Depression arises from adaptive mechanisms in response to evolutionary pressures [15]. In exploring the pathogenesis of depression, many studies have found that patients with depressive disorders have dysfunction of the hypothalamic-pituitary-adrenal (HPA) axis. The more severe the depression, the more obvious the abnormality of the HPA axis [16]. One study found that abnormal cortisol levels in children with depressive disorders were associated with increased perceived stress in children and altered neurohormonal regulation due to activation of the HPA axis [17]. Repetitive stress, especially early in life, can lead to hyperresponsiveness of the HPA axis, which in turn increases the levels of cortisol and other glucocorticoids, which can also induce depressive symptoms [18]. Stress is a form of psychological stress, and living stressful experiences can increase the risk of depression. Most depressive episodes are preceded by stressful life events. The level of stress perception after negative life events varies among individuals, and different factors lead to different susceptibility to stress. Individuals have different perceptions of stress, that is, stress perception, and stress susceptibility increases the risk of depressive disorders [19,20]. Stress perception, also known as perceived stress (Perceived Stress, PS), refers to the individual’s psychological response to stimuli or threatening events in the environment after his own cognitive evaluation [21]. Studies have shown that stress perception is positively correlated with depression. The more obvious the perceived stress is, the stronger the depression may be. At the same time, depression also has a significant positive predictive effect on stress perception [22,23].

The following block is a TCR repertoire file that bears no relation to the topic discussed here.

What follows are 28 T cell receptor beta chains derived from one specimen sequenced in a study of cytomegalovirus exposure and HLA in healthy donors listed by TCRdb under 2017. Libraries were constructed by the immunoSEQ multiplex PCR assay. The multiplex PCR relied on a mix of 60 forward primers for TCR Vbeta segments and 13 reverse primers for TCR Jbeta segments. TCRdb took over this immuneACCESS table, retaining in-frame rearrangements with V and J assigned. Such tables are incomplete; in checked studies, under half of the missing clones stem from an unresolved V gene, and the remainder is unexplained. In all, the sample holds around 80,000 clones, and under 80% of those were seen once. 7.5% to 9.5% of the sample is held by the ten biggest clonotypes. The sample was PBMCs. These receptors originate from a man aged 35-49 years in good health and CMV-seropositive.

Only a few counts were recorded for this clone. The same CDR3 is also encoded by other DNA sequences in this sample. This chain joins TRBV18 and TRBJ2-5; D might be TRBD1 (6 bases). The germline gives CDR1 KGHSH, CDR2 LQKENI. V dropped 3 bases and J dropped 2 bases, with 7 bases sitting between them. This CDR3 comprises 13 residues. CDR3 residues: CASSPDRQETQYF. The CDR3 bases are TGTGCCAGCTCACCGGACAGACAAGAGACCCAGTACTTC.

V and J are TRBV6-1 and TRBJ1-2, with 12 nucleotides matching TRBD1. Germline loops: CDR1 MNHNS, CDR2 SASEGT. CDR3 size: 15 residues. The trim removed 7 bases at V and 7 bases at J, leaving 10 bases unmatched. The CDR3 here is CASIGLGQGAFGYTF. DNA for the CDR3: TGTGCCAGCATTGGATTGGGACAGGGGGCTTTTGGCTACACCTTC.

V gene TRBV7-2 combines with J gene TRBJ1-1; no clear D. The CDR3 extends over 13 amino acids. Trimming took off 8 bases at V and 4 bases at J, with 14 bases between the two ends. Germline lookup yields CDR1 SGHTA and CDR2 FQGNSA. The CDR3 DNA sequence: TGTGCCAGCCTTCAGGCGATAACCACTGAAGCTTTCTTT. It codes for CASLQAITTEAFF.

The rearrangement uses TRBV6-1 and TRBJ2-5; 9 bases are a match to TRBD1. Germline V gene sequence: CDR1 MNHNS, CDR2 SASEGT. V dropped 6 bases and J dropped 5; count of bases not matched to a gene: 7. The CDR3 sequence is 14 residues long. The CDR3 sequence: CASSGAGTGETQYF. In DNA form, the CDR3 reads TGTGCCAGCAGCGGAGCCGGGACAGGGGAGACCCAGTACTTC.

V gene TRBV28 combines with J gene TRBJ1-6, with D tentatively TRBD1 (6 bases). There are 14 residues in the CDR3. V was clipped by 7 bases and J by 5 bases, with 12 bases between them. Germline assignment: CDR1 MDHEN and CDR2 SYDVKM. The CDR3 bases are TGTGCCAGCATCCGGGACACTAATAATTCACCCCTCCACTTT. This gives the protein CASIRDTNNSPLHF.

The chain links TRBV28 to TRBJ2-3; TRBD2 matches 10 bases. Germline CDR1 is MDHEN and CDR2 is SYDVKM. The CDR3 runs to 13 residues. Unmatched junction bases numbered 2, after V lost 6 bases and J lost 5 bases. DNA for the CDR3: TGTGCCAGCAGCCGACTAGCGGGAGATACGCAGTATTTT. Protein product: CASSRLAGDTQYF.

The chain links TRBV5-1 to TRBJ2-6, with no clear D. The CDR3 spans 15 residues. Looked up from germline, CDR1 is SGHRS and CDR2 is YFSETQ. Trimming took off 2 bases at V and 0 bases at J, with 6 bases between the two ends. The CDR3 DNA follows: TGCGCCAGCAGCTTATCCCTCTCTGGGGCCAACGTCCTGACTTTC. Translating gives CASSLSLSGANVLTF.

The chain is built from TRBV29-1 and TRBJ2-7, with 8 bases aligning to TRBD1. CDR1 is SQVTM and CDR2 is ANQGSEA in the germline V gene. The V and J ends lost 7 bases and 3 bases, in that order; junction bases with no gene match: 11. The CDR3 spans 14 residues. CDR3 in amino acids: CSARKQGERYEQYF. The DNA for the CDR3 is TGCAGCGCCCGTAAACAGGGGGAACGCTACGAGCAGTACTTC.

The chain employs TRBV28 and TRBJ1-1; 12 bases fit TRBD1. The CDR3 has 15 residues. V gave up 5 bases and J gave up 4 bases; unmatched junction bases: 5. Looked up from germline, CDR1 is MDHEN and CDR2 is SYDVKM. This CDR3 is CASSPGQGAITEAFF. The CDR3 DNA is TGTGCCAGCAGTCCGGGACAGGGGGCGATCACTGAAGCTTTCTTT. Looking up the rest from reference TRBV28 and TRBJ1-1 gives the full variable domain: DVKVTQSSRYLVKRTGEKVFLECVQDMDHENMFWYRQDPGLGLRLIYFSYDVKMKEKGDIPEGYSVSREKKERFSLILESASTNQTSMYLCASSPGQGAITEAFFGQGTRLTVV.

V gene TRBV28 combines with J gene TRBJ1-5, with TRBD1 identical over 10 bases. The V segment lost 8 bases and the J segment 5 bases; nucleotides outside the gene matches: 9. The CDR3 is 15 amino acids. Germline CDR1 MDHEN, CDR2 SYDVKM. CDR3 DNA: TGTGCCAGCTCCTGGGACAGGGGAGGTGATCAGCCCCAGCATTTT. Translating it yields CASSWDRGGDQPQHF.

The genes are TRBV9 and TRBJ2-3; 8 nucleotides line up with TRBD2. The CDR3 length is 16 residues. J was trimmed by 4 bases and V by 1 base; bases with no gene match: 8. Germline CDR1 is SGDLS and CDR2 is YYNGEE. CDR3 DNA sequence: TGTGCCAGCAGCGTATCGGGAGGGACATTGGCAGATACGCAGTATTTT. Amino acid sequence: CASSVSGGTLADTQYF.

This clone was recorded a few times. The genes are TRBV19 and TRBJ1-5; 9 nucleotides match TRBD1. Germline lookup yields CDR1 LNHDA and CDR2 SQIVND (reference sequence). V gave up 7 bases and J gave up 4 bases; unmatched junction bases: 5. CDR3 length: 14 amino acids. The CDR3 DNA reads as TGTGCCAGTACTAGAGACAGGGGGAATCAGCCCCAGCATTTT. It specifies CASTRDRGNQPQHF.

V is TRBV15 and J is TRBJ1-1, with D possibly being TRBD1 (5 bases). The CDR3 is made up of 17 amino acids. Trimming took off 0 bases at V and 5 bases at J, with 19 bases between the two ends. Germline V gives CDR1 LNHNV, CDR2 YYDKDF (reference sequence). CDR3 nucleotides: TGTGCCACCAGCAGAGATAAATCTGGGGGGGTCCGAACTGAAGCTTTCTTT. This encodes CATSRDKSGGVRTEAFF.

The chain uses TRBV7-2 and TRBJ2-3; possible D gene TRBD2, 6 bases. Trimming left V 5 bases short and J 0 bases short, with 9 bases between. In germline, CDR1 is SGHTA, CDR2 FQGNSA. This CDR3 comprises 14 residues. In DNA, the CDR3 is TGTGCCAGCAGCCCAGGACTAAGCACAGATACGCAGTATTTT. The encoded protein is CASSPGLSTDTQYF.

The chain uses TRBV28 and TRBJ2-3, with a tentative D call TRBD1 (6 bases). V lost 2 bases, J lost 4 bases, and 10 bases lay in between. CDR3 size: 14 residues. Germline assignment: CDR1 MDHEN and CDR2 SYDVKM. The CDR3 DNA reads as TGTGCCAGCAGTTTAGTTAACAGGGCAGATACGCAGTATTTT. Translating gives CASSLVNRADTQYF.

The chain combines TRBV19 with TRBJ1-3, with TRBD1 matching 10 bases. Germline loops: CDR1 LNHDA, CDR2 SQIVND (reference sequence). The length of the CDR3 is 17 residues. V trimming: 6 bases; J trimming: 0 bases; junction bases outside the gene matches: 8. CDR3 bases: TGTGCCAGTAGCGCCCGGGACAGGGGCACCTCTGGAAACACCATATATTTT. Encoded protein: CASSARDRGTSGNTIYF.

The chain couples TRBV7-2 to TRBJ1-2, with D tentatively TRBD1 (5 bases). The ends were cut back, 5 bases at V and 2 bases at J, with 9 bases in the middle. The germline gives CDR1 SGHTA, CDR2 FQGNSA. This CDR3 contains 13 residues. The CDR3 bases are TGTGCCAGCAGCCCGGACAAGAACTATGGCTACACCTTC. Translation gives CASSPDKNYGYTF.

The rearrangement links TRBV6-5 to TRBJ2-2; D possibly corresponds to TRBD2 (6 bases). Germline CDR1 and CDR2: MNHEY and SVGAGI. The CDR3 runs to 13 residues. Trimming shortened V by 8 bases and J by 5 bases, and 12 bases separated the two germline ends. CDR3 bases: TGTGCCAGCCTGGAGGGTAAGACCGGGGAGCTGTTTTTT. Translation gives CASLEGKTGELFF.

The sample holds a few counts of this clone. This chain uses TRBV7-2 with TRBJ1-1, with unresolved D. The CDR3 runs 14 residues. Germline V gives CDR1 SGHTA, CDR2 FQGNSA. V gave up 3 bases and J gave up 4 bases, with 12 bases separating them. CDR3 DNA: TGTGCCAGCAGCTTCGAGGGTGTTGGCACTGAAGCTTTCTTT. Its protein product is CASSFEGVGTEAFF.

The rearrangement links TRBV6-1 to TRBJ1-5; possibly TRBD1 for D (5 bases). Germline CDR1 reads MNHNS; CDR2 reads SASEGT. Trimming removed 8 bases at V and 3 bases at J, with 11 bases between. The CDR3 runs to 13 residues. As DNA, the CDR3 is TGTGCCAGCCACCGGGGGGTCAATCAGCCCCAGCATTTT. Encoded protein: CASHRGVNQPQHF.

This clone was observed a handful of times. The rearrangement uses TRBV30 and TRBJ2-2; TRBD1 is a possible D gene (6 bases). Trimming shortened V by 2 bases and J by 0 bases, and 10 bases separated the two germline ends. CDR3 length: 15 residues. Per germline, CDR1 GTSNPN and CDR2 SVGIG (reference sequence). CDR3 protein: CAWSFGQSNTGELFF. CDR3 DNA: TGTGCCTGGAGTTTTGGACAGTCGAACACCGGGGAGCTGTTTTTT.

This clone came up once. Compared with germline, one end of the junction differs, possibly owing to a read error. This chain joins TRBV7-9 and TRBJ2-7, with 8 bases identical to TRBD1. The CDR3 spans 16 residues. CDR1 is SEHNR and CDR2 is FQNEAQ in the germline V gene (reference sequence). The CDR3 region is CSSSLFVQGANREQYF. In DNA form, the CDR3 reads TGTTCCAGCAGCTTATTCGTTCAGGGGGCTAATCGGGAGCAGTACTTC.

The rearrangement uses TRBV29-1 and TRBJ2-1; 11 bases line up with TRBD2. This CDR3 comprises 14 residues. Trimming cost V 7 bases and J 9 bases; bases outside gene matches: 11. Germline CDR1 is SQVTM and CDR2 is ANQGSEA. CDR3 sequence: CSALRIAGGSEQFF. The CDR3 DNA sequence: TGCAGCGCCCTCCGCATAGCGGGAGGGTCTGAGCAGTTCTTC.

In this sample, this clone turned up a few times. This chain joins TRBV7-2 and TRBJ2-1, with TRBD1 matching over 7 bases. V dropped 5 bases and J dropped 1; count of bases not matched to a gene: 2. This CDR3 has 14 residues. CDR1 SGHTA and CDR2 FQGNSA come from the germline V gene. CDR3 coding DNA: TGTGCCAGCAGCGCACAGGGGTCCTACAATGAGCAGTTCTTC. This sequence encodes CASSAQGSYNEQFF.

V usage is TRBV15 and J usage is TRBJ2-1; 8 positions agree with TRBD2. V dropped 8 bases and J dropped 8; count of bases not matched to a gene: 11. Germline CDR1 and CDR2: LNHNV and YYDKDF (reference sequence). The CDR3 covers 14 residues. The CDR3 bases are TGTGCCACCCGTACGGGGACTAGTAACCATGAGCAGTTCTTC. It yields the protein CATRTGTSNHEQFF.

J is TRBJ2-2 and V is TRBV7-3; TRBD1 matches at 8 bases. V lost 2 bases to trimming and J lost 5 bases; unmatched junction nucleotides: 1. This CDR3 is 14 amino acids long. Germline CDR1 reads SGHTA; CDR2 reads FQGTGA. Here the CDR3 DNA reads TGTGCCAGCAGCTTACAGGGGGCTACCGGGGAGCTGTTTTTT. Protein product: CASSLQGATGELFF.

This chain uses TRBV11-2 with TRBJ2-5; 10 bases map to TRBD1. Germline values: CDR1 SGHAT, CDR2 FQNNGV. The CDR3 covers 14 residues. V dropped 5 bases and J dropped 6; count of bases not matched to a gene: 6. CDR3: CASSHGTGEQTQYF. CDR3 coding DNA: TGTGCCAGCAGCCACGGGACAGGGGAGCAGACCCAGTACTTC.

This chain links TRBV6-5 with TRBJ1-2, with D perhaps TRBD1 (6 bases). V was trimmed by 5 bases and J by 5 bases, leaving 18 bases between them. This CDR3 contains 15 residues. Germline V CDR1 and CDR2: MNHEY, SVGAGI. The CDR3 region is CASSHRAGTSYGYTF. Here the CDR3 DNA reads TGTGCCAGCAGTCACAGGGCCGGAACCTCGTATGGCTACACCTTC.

The autonomic nervous system (Autonomic Nervous System, ANS) is a part of the peripheral efferent nervous system, which can regulate the activities of visceral and vascular smooth muscles, myocardium and glands. It is composed of sympathetic and parasympathetic nerves, also known as the autonomic nervous system [24]. The two nerves antagonize each other and regulate together, and finally make the ANS reach a balanced state, and jointly maintain the stability of the body’s nerves. Autonomic nervous function is a physiological indicator that is often monitored in psychiatry, especially in patients with depression. Autonomic dysfunction is considered to be a potential psychopathological mechanism of depression. Several studies have shown that autonomic dysregulation in patients with depression is characterized by a decrease in overall heart rate variability (HRV), which is characterized by low and high frequencies [25]. HRV is a non-invasive method to assess the level of ANS activity and is a quantitative measure [26]. According to the neurovisceral integration model, reduced HRV is a consequence of reduced activation of the central autonomic network that controls visceral motility, neuroendocrine, and behavioral flexibility [27]. HRV was first used in cardiovascular disease (Cardiovascular disease, CVD). CVD patients with depressive symptoms have a strong sympathetic response to stress, which may promote the formation of atherosclerosis. CVD patients also have impairment of social function, which also increases the risk of depression, and depression and cardiovascular disease may cause and effect each other. Autonomic dysfunction may also be a common risk factor for both disorders [28,29]. Therefore, HRV index has attracted much attention in recent years as a referral biomarker for psychopathology.

The principle and application of VAT